Law seeks to boost organ donationsOrgan donations from brain-dead patients are expected to surge following a legal revision which passed a cabinet meeting yesterday.
The revision introduced two major changes. Instead of permission from at least two family members of a brain-dead patient, donations will now require the consent of just one, and hospitals will henceforth be required to report all patients they believe to be at risk of brain death to authorized organ procurement organizations.
The change also simplifies Korea’s often time-consuming process of judging whether a patient is brain-dead, which requires multiple brain tests and a meeting between a hospital’s head doctors and religious leaders. At present, six to 10 people must participate in the meeting; in the future, only four to six people, including two doctors, will be required.
The revision also forbids health insurers from refusing medical coverage, charging more for coverage or providing lower-tier coverage to those who have donated organs in the past.
The changes will take effect in May 2001.
An average 817 people die in Korea every year waiting for an organ transplant, and around 17,000 Koreans are currently waiting on the organ-transplant list, according to the National Medical Center. According to government data, an estimated 3,000 to 9,000 people are declared brain-dead in Korea each year. However, last year only 261 organs were transplanted from brain-dead donors.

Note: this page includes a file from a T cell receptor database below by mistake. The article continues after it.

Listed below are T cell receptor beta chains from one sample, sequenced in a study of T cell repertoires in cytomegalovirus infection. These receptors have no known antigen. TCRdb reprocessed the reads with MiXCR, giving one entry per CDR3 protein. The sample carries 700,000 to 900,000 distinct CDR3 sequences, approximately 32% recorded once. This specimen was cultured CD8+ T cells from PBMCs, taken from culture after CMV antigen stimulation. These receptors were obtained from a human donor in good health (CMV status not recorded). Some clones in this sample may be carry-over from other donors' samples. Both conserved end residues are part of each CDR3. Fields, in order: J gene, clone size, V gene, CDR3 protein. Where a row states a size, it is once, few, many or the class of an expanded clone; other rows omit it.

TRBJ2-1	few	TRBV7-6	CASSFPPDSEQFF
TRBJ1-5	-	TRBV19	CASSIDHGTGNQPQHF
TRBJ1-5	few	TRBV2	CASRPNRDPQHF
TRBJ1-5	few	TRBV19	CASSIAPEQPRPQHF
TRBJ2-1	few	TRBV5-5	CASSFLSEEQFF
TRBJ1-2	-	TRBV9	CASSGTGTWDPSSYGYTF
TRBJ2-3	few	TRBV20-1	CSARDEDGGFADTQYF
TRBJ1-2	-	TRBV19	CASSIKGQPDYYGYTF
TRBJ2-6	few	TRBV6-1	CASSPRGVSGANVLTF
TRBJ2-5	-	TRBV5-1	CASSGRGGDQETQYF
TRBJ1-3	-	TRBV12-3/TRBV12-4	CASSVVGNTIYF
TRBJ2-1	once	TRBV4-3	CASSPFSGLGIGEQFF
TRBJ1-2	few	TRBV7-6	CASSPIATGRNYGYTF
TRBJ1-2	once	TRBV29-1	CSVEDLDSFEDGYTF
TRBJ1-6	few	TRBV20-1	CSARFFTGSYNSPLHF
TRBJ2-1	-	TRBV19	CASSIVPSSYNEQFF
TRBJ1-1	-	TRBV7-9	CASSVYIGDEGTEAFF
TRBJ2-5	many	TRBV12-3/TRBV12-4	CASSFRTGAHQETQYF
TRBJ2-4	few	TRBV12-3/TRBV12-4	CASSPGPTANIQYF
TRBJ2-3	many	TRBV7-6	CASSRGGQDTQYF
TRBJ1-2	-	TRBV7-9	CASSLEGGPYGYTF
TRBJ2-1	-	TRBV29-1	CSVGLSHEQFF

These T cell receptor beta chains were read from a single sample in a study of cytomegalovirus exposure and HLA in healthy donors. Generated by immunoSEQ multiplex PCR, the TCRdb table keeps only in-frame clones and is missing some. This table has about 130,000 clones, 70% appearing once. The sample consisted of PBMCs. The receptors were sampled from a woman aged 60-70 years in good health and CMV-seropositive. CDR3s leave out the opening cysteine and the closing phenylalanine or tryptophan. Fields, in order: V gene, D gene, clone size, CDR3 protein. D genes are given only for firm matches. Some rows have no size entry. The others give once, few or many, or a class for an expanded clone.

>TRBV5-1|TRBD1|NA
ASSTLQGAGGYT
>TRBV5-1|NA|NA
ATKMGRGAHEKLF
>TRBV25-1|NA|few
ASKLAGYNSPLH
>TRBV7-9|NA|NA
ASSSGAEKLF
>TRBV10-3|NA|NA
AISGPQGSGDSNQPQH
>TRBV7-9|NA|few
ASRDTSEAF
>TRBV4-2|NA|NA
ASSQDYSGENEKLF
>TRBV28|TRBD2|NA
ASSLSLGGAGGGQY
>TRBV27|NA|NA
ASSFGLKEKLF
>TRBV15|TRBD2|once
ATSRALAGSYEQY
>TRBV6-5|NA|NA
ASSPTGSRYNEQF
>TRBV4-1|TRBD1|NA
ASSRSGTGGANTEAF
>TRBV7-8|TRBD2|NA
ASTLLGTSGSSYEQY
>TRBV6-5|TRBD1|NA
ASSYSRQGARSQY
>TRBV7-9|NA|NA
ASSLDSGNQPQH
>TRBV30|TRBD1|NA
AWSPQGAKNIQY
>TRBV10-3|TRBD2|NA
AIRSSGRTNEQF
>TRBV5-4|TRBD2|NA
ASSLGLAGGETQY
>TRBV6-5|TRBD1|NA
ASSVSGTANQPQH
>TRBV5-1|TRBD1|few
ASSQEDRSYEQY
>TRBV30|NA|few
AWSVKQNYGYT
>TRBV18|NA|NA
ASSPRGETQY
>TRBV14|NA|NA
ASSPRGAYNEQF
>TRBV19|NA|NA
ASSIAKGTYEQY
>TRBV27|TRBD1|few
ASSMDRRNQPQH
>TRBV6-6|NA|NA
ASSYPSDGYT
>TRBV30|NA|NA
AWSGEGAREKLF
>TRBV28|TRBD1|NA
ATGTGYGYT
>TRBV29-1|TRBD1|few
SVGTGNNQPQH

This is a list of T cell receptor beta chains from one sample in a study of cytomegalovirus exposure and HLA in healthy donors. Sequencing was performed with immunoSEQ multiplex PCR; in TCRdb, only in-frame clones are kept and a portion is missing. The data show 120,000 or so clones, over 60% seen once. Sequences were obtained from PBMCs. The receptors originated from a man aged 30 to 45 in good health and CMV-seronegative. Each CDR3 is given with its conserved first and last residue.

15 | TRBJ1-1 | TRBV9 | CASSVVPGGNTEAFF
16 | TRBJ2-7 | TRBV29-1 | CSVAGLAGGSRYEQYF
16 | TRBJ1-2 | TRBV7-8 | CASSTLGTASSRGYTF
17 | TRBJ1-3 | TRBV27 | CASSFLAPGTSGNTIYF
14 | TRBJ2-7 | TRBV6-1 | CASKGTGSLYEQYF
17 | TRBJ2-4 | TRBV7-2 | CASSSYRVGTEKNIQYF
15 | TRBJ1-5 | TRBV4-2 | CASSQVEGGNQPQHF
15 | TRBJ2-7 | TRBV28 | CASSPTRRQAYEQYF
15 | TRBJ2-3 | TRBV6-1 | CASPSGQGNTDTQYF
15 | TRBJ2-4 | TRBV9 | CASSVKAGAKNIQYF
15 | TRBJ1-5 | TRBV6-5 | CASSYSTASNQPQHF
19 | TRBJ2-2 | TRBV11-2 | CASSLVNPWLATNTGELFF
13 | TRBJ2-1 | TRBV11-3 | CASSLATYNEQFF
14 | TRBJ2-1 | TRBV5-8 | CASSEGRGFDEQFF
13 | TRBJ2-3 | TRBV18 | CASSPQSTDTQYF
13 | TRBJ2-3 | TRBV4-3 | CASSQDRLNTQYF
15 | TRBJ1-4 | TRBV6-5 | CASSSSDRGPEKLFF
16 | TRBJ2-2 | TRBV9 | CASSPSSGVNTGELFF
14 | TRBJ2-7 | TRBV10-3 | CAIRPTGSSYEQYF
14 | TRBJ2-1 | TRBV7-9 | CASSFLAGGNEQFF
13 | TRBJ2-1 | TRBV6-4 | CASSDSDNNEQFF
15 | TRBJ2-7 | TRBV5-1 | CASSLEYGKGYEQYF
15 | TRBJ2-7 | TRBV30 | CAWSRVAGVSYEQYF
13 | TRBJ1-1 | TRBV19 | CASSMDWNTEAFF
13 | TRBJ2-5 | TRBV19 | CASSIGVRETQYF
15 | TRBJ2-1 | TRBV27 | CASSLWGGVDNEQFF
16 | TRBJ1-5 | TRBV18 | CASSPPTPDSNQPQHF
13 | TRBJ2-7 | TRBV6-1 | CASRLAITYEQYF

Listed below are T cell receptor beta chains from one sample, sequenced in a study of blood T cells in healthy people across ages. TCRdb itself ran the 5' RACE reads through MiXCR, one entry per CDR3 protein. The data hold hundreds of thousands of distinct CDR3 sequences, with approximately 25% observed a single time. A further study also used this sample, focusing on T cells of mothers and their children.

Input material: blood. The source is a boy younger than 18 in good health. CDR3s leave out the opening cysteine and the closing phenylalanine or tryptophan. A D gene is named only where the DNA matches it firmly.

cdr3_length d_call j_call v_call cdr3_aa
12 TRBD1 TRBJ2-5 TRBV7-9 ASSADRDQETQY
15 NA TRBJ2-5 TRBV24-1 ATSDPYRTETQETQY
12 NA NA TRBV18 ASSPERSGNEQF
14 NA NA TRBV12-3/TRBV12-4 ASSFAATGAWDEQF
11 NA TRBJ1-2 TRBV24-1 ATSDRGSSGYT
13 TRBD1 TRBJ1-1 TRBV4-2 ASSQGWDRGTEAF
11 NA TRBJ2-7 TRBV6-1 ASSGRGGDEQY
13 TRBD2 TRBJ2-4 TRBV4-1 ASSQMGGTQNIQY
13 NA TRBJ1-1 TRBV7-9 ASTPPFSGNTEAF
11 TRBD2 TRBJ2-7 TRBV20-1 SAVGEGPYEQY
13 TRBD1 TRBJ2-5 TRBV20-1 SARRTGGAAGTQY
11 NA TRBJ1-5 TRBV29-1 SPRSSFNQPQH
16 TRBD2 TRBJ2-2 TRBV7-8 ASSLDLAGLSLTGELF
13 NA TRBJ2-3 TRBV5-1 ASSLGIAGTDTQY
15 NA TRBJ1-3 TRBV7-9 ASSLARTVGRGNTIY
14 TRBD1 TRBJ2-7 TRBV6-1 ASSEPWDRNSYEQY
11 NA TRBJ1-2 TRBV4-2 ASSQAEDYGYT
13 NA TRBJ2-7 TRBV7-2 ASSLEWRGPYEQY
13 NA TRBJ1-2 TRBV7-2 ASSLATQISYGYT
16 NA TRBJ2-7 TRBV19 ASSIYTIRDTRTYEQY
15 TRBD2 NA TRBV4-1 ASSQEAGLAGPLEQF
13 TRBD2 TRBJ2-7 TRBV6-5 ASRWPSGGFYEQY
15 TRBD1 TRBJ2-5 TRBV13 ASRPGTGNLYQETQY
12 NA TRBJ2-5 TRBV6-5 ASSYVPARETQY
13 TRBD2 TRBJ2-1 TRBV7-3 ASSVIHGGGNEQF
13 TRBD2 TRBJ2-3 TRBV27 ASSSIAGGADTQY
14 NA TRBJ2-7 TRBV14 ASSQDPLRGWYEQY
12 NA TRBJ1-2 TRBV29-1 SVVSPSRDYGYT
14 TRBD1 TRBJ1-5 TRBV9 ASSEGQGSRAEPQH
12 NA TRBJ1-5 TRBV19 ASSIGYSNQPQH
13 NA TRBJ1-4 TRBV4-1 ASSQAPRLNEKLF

Compared to other developed countries, organ donation from brain-dad patients in Korea is relatively low, at around 5.3 per million people. In Spain, the United States and France, the rate is 35.1, 25.5 and 22.2, respectively.
“On average, one brain-dead patient possesses four to five, and a maximum of nine organs which could be donated,” said an official at the Ministry of Health and Welfare. “Internationally, countries are now encouraging [medical institutions] to increase the number of organ donations from brain-dead patients.”
By Cho Jae-eun [firstname.lastname@example.org]